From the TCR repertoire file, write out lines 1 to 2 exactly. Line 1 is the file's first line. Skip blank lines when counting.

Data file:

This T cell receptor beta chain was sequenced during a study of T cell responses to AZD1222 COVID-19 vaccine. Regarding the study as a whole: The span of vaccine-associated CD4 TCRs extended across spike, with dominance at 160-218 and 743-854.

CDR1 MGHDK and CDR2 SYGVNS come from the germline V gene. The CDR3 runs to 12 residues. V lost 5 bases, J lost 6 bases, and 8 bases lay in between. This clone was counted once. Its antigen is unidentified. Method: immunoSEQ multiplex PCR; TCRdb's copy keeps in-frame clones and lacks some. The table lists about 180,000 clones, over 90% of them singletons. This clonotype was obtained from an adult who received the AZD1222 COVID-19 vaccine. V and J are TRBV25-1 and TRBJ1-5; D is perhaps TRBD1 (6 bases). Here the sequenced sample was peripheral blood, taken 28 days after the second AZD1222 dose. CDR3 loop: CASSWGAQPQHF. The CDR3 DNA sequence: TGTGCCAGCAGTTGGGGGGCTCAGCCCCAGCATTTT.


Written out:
This T cell receptor beta chain was sequenced during a study of T cell responses to AZD1222 COVID-19 vaccine. Regarding the study as a whole: The span of vaccine-associated CD4 TCRs extended across spike, with dominance at 160-218 and 743-854.

CDR1 MGHDK and CDR2 SYGVNS come from the germline V gene. The CDR3 runs to 12 residues. V lost 5 bases, J lost 6 bases, and 8 bases lay in between. This clone was counted once. Its antigen is unidentified. Method: immunoSEQ multiplex PCR; TCRdb's copy keeps in-frame clones and lacks some. The table lists about 180,000 clones, over 90% of them singletons. This clonotype was obtained from an adult who received the AZD1222 COVID-19 vaccine. V and J are TRBV25-1 and TRBJ1-5; D is perhaps TRBD1 (6 bases). Here the sequenced sample was peripheral blood, taken 28 days after the second AZD1222 dose. CDR3 loop: CASSWGAQPQHF. The CDR3 DNA sequence: TGTGCCAGCAGTTGGGGGGCTCAGCCCCAGCATTTT.